Mr. sixth man, Rodney Stuckey, definitely had an interesting season in the Motor City. He had solid numbers and was fairly consistent, playing in 73 games for the Pistons this past season.
There is no doubt about what you are getting each season, the guy is a scorer. He has spent his entire seven-year career in Detroit, and has only averaged single digit points one time, his rookie year. He clearly has a natural ability for putting the ball in the basket, something every team needs in the NBA. He averaged just under 14 points per game this year, a solid number considering his playing time was reduced to get a look at some younger players. His .436 field goal percentage was a respectable number that shows he was clearly one of the better shooters on the team.
Believe it or not Stuckey is the longest tenured player on the Pistons, and is clearly a veteran presence on the team. He knows his role, and does a good job of staying in it. He could start, and log more minutes for plenty of teams in the NBA (He may just do that if he signs elsewhere in free agency), but in Detroit Stuckey knew he was coming off the bench. His job was to come in, provide offense, and lead the second unit, all things he did very well.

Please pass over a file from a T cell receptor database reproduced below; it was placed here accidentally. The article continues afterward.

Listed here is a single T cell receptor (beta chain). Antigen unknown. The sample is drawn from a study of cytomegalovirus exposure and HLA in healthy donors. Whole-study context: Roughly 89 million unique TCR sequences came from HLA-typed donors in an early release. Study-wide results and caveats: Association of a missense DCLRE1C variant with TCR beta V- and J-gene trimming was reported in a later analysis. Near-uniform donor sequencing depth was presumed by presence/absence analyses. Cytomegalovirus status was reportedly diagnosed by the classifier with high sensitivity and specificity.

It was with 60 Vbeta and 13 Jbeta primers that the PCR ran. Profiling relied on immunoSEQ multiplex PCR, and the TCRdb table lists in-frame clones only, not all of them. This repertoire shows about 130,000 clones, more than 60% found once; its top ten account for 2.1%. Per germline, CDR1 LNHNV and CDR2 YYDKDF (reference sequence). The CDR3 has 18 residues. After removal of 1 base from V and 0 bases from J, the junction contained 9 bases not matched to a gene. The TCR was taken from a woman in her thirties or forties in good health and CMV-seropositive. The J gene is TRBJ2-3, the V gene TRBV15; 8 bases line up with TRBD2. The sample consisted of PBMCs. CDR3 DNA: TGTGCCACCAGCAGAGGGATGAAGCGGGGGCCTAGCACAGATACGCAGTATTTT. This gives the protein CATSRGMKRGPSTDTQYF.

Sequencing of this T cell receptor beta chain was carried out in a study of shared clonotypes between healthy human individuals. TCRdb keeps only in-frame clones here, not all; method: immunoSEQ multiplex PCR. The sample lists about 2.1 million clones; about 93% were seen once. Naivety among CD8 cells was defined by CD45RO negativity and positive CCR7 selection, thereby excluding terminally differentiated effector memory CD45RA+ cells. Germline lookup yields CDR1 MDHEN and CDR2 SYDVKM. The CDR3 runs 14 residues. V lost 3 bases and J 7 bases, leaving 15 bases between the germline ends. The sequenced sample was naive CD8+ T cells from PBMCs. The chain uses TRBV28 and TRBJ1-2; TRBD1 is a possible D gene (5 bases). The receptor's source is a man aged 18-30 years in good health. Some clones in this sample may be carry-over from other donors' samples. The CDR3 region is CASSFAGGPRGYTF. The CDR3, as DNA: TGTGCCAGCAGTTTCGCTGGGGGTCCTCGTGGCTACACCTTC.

It’s a nice story that Stuckey has been with the Pistons his whole career, but now that his contract is up, it is time to determine his real value. Stuckey’s main flaw is that he can’t shoot the three ball. He shot 27% from deep last season, and has a 29% mark for his career from behind the arc. Essentially, Stuckey gets his points in the mid-range game, a rarity in the modern NBA. He offers little floor spacing because defenders can sag off him, and defend him from the 3-point line in. Spacing is the first thing new head man Stan Van Gundy is looking for on offense, which doesn’t bode well for Stuckey staying in Detroit.
Stuckey also doesn’t offer much defensively. He always seems to be so locked in on the offensive side of the game, and pays defense little mind. He will need to be a part of a team-first defensive effort if the Pistons are going to turn it around in the future.
It really could go either way with Stuckey. He could be re-signed (He would have to take much less than the 8.5 million he’s been making), or the Pistons could let him walk in free agency. He just doesn’t seem to be a fit in what Stan Van Gundy is trying to incorporate offensively. SVG wants 3-point shooters to surround Andre Drummond, not mid-range jump shooters, and certainly not for 8.5 million a year. If he does leave in free agency, teams will know what they are getting with Stuckey. He has proven year after year he knows how to get buckets.
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